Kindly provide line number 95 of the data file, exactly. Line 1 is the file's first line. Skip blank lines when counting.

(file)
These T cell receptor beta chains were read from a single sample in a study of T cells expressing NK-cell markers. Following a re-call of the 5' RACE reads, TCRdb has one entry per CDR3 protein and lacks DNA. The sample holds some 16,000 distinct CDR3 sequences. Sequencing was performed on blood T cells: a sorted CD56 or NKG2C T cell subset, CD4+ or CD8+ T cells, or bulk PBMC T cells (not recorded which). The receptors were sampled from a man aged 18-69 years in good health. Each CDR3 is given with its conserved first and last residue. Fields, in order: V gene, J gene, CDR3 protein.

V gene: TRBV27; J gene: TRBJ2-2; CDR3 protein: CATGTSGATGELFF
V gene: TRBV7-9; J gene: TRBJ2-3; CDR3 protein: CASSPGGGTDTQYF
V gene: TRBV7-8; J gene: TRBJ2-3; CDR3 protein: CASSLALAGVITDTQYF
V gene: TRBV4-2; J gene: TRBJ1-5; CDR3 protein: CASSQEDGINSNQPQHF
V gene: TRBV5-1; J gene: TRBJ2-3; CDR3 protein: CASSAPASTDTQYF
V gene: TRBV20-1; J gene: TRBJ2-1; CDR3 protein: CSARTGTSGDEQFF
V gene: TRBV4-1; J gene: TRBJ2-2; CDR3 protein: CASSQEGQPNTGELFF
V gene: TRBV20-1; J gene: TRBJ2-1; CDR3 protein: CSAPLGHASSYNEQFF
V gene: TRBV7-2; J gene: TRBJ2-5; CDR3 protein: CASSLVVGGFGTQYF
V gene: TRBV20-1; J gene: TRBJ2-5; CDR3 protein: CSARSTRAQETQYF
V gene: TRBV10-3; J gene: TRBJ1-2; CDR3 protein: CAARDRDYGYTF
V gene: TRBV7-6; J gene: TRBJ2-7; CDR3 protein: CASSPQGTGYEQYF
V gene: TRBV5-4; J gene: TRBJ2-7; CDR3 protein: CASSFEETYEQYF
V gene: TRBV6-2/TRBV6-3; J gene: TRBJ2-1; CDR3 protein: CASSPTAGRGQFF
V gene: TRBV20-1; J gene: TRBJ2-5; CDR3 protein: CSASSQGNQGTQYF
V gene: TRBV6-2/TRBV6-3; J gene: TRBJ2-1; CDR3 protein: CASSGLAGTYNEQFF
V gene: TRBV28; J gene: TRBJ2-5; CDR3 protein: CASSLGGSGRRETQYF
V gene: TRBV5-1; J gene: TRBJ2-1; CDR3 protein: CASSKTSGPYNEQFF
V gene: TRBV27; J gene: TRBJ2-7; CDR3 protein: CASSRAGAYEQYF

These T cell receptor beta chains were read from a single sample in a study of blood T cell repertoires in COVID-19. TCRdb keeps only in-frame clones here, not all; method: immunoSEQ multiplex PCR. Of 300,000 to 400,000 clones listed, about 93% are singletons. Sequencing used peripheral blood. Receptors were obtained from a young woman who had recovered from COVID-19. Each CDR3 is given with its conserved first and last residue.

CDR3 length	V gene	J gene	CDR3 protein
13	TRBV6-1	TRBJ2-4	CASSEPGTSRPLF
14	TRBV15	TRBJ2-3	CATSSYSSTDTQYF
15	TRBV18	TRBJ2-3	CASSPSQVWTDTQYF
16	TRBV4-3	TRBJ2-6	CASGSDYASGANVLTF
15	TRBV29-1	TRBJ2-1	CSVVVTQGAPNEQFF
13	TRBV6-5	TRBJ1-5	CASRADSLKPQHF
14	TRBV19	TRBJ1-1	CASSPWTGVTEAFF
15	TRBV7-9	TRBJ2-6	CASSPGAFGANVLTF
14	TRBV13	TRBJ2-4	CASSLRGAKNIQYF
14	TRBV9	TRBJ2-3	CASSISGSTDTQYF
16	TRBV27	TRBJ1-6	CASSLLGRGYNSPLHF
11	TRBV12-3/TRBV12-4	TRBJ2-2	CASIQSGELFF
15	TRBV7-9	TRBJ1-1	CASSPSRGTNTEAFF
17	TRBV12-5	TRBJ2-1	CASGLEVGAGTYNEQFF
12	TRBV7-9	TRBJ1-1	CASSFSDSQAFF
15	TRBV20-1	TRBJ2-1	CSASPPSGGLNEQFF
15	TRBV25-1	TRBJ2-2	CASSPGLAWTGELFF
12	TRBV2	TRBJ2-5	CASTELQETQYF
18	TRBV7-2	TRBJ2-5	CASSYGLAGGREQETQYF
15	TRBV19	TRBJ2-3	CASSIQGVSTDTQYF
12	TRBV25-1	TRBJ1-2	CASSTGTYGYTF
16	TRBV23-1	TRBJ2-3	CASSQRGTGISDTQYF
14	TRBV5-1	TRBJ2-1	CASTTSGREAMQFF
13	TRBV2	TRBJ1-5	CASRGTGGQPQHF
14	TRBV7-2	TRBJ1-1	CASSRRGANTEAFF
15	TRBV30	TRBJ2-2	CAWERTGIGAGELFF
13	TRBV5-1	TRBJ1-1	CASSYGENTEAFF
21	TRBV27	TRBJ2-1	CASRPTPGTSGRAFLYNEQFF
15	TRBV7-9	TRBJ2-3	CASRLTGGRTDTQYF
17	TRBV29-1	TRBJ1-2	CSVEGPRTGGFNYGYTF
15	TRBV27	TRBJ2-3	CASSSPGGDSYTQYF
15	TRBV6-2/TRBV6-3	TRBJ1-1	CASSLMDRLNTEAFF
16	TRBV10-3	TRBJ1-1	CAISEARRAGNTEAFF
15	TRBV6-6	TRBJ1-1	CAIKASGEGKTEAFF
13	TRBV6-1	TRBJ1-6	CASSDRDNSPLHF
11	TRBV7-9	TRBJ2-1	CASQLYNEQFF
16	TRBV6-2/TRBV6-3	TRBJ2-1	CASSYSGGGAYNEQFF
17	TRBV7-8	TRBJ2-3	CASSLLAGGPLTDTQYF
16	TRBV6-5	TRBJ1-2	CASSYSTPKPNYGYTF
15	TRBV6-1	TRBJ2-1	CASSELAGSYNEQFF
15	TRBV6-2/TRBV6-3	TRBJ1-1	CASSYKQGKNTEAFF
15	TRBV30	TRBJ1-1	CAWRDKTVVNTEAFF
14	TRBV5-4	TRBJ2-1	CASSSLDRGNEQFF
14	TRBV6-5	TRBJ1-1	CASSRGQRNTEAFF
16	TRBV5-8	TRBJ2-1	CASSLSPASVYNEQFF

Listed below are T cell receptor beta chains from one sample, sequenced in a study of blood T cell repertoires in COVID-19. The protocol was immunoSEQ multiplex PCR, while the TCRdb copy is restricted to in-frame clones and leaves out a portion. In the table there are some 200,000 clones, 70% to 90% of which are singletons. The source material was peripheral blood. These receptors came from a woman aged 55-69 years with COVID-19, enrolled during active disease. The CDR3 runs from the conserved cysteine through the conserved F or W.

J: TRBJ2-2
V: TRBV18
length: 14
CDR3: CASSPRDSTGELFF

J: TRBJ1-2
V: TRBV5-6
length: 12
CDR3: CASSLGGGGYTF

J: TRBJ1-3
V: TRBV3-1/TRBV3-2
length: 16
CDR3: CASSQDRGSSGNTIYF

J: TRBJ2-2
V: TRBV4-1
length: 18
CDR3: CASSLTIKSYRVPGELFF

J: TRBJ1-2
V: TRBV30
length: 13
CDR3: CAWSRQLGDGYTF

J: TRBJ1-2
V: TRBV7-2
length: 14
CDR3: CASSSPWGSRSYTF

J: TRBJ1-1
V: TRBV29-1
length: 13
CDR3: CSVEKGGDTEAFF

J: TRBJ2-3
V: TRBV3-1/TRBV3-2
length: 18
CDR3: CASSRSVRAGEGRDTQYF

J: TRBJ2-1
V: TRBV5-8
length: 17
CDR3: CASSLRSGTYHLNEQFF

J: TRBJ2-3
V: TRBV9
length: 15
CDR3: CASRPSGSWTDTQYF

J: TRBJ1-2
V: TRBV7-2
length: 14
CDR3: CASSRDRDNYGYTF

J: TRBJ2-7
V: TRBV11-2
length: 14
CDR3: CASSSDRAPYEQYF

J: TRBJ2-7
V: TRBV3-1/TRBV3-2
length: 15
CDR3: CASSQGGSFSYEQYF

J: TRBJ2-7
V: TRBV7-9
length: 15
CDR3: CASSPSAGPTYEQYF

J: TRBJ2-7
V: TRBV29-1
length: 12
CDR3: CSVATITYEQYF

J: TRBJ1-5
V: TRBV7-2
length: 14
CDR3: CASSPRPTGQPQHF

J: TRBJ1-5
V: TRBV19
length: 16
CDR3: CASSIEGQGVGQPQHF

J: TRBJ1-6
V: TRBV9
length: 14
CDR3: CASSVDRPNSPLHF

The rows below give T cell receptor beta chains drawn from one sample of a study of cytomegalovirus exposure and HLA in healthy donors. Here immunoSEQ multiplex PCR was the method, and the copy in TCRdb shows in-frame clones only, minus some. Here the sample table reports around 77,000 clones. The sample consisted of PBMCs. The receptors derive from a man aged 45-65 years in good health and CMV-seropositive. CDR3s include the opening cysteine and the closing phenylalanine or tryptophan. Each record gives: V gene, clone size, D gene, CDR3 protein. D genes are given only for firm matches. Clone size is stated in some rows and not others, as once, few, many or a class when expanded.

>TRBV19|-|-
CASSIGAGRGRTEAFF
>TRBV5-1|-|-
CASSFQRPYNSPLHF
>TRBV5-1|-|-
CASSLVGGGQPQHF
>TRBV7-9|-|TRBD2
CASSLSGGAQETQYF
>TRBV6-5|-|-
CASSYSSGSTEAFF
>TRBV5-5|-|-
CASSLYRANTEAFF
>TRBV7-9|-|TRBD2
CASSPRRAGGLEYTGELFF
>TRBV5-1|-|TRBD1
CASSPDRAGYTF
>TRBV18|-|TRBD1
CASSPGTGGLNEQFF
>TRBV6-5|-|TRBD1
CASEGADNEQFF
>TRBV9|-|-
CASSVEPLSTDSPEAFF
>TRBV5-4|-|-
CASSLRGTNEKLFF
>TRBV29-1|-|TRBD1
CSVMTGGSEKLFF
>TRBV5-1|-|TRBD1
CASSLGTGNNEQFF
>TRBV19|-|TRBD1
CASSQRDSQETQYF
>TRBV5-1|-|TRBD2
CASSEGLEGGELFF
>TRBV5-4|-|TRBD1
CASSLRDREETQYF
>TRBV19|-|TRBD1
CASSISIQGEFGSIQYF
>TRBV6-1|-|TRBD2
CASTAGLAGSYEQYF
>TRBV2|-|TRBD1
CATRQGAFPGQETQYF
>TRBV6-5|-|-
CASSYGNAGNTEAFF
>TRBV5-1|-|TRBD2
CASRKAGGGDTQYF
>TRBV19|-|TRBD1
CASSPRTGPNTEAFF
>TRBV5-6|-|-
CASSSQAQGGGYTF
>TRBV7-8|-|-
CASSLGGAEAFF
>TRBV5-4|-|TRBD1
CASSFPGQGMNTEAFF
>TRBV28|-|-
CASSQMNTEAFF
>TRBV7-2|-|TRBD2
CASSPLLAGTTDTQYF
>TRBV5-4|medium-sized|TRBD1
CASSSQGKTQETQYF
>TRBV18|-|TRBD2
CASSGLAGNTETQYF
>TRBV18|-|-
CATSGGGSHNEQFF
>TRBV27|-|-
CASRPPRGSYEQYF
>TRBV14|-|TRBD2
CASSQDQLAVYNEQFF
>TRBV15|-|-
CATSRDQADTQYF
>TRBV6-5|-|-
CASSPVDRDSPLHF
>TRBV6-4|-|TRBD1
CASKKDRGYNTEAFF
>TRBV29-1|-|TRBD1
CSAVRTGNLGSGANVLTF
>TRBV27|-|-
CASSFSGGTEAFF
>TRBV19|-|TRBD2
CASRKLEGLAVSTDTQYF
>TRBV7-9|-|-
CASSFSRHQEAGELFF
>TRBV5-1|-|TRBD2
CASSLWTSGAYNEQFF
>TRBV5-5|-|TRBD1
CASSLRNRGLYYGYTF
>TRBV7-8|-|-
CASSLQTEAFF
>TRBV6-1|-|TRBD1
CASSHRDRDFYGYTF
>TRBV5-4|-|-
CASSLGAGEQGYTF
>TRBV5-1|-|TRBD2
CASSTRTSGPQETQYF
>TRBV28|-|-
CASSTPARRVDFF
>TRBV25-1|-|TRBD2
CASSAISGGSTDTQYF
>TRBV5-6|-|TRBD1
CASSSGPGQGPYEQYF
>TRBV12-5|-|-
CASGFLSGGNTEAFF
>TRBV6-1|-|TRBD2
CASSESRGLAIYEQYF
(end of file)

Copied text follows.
length: 13